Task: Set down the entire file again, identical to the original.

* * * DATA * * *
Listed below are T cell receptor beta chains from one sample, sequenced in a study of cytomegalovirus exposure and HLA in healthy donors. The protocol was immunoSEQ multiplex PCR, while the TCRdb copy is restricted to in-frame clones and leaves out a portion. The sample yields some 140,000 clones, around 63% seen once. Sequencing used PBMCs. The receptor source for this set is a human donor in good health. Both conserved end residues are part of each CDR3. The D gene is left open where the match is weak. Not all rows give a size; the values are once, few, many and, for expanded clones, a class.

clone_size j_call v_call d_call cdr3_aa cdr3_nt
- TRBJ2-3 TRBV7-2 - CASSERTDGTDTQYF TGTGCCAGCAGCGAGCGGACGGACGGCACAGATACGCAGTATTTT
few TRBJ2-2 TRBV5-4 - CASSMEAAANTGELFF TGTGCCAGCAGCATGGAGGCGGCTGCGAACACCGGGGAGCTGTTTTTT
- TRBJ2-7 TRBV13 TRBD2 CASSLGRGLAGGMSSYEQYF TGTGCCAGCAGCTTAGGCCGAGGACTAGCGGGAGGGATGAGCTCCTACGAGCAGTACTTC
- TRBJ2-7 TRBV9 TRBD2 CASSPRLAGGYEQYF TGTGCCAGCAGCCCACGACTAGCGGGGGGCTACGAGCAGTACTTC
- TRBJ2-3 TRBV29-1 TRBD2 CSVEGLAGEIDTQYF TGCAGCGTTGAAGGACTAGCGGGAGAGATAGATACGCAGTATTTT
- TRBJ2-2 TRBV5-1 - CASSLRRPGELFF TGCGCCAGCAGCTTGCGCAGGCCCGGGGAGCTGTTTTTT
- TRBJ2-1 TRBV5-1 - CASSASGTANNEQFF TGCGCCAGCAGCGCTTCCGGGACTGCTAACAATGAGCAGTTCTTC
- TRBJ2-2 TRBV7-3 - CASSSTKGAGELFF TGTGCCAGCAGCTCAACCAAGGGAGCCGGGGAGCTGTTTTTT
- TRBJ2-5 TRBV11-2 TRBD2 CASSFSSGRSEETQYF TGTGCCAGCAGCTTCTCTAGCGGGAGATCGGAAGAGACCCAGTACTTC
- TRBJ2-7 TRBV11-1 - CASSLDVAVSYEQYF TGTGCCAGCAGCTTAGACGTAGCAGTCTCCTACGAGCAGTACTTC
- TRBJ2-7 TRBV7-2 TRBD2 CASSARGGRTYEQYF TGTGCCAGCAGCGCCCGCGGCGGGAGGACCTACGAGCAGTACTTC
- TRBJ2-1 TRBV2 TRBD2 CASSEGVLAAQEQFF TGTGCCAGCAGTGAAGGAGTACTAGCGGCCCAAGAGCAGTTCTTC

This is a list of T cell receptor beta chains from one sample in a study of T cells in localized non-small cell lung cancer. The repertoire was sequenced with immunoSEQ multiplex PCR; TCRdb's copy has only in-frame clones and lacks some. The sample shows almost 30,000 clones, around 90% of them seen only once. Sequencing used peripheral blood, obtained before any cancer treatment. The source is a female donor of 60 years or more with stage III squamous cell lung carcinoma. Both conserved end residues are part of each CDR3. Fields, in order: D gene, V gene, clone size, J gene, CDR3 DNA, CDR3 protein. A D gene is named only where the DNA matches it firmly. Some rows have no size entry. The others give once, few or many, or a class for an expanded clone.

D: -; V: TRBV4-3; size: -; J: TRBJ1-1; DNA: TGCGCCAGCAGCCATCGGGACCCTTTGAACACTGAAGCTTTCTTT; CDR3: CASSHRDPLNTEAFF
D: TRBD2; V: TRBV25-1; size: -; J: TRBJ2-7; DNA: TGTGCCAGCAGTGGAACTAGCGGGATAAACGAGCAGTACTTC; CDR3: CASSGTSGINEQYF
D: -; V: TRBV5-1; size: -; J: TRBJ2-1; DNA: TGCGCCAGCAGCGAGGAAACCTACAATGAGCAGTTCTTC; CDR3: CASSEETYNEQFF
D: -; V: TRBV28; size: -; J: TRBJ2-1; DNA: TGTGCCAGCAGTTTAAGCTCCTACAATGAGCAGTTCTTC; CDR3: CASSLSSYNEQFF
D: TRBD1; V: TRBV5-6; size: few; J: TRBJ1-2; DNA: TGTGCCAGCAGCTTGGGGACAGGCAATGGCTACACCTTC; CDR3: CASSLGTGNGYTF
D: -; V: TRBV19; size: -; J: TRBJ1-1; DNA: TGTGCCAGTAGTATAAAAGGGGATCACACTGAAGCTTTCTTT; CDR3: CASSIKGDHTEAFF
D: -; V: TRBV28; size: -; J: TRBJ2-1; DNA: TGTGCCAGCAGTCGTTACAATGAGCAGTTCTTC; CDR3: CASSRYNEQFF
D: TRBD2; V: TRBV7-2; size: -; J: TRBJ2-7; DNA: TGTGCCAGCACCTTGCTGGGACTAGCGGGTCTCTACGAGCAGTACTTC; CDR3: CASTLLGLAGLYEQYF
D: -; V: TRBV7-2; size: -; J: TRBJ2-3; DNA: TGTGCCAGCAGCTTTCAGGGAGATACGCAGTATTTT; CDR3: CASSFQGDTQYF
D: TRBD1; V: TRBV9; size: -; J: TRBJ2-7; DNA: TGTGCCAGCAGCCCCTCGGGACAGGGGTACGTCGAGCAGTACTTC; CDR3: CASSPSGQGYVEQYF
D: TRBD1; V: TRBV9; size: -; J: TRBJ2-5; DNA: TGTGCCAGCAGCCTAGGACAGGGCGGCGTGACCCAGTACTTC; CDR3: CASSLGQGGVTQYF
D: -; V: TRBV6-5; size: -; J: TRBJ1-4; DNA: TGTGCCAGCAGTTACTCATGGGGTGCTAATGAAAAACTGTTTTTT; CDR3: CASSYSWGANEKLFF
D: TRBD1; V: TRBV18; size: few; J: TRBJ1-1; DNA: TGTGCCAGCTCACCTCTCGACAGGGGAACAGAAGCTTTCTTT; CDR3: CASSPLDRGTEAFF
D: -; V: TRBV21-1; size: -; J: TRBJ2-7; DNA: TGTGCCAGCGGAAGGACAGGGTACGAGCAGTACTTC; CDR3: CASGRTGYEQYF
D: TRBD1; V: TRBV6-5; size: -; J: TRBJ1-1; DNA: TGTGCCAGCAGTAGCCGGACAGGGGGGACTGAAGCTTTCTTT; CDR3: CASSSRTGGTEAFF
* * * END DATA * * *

Listed below are T cell receptor beta chains from one sample, sequenced in a study of cytomegalovirus exposure and HLA in healthy donors. The protocol was immunoSEQ multiplex PCR, while the TCRdb copy is restricted to in-frame clones and leaves out a portion. The sample yields some 140,000 clones, around 63% seen once. Sequencing used PBMCs. The receptor source for this set is a human donor in good health. Both conserved end residues are part of each CDR3. The D gene is left open where the match is weak. Not all rows give a size; the values are once, few, many and, for expanded clones, a class.

clone_size j_call v_call d_call cdr3_aa cdr3_nt
- TRBJ2-3 TRBV7-2 - CASSERTDGTDTQYF TGTGCCAGCAGCGAGCGGACGGACGGCACAGATACGCAGTATTTT
few TRBJ2-2 TRBV5-4 - CASSMEAAANTGELFF TGTGCCAGCAGCATGGAGGCGGCTGCGAACACCGGGGAGCTGTTTTTT
- TRBJ2-7 TRBV13 TRBD2 CASSLGRGLAGGMSSYEQYF TGTGCCAGCAGCTTAGGCCGAGGACTAGCGGGAGGGATGAGCTCCTACGAGCAGTACTTC
- TRBJ2-7 TRBV9 TRBD2 CASSPRLAGGYEQYF TGTGCCAGCAGCCCACGACTAGCGGGGGGCTACGAGCAGTACTTC
- TRBJ2-3 TRBV29-1 TRBD2 CSVEGLAGEIDTQYF TGCAGCGTTGAAGGACTAGCGGGAGAGATAGATACGCAGTATTTT
- TRBJ2-2 TRBV5-1 - CASSLRRPGELFF TGCGCCAGCAGCTTGCGCAGGCCCGGGGAGCTGTTTTTT
- TRBJ2-1 TRBV5-1 - CASSASGTANNEQFF TGCGCCAGCAGCGCTTCCGGGACTGCTAACAATGAGCAGTTCTTC
- TRBJ2-2 TRBV7-3 - CASSSTKGAGELFF TGTGCCAGCAGCTCAACCAAGGGAGCCGGGGAGCTGTTTTTT
- TRBJ2-5 TRBV11-2 TRBD2 CASSFSSGRSEETQYF TGTGCCAGCAGCTTCTCTAGCGGGAGATCGGAAGAGACCCAGTACTTC
- TRBJ2-7 TRBV11-1 - CASSLDVAVSYEQYF TGTGCCAGCAGCTTAGACGTAGCAGTCTCCTACGAGCAGTACTTC
- TRBJ2-7 TRBV7-2 TRBD2 CASSARGGRTYEQYF TGTGCCAGCAGCGCCCGCGGCGGGAGGACCTACGAGCAGTACTTC
- TRBJ2-1 TRBV2 TRBD2 CASSEGVLAAQEQFF TGTGCCAGCAGTGAAGGAGTACTAGCGGCCCAAGAGCAGTTCTTC

This is a list of T cell receptor beta chains from one sample in a study of T cells in localized non-small cell lung cancer. The repertoire was sequenced with immunoSEQ multiplex PCR; TCRdb's copy has only in-frame clones and lacks some. The sample shows almost 30,000 clones, around 90% of them seen only once. Sequencing used peripheral blood, obtained before any cancer treatment. The source is a female donor of 60 years or more with stage III squamous cell lung carcinoma. Both conserved end residues are part of each CDR3. Fields, in order: D gene, V gene, clone size, J gene, CDR3 DNA, CDR3 protein. A D gene is named only where the DNA matches it firmly. Some rows have no size entry. The others give once, few or many, or a class for an expanded clone.

D: -; V: TRBV4-3; size: -; J: TRBJ1-1; DNA: TGCGCCAGCAGCCATCGGGACCCTTTGAACACTGAAGCTTTCTTT; CDR3: CASSHRDPLNTEAFF
D: TRBD2; V: TRBV25-1; size: -; J: TRBJ2-7; DNA: TGTGCCAGCAGTGGAACTAGCGGGATAAACGAGCAGTACTTC; CDR3: CASSGTSGINEQYF
D: -; V: TRBV5-1; size: -; J: TRBJ2-1; DNA: TGCGCCAGCAGCGAGGAAACCTACAATGAGCAGTTCTTC; CDR3: CASSEETYNEQFF
D: -; V: TRBV28; size: -; J: TRBJ2-1; DNA: TGTGCCAGCAGTTTAAGCTCCTACAATGAGCAGTTCTTC; CDR3: CASSLSSYNEQFF
D: TRBD1; V: TRBV5-6; size: few; J: TRBJ1-2; DNA: TGTGCCAGCAGCTTGGGGACAGGCAATGGCTACACCTTC; CDR3: CASSLGTGNGYTF
D: -; V: TRBV19; size: -; J: TRBJ1-1; DNA: TGTGCCAGTAGTATAAAAGGGGATCACACTGAAGCTTTCTTT; CDR3: CASSIKGDHTEAFF
D: -; V: TRBV28; size: -; J: TRBJ2-1; DNA: TGTGCCAGCAGTCGTTACAATGAGCAGTTCTTC; CDR3: CASSRYNEQFF
D: TRBD2; V: TRBV7-2; size: -; J: TRBJ2-7; DNA: TGTGCCAGCACCTTGCTGGGACTAGCGGGTCTCTACGAGCAGTACTTC; CDR3: CASTLLGLAGLYEQYF
D: -; V: TRBV7-2; size: -; J: TRBJ2-3; DNA: TGTGCCAGCAGCTTTCAGGGAGATACGCAGTATTTT; CDR3: CASSFQGDTQYF
D: TRBD1; V: TRBV9; size: -; J: TRBJ2-7; DNA: TGTGCCAGCAGCCCCTCGGGACAGGGGTACGTCGAGCAGTACTTC; CDR3: CASSPSGQGYVEQYF
D: TRBD1; V: TRBV9; size: -; J: TRBJ2-5; DNA: TGTGCCAGCAGCCTAGGACAGGGCGGCGTGACCCAGTACTTC; CDR3: CASSLGQGGVTQYF
D: -; V: TRBV6-5; size: -; J: TRBJ1-4; DNA: TGTGCCAGCAGTTACTCATGGGGTGCTAATGAAAAACTGTTTTTT; CDR3: CASSYSWGANEKLFF
D: TRBD1; V: TRBV18; size: few; J: TRBJ1-1; DNA: TGTGCCAGCTCACCTCTCGACAGGGGAACAGAAGCTTTCTTT; CDR3: CASSPLDRGTEAFF
D: -; V: TRBV21-1; size: -; J: TRBJ2-7; DNA: TGTGCCAGCGGAAGGACAGGGTACGAGCAGTACTTC; CDR3: CASGRTGYEQYF
D: TRBD1; V: TRBV6-5; size: -; J: TRBJ1-1; DNA: TGTGCCAGCAGTAGCCGGACAGGGGGGACTGAAGCTTTCTTT; CDR3: CASSSRTGGTEAFF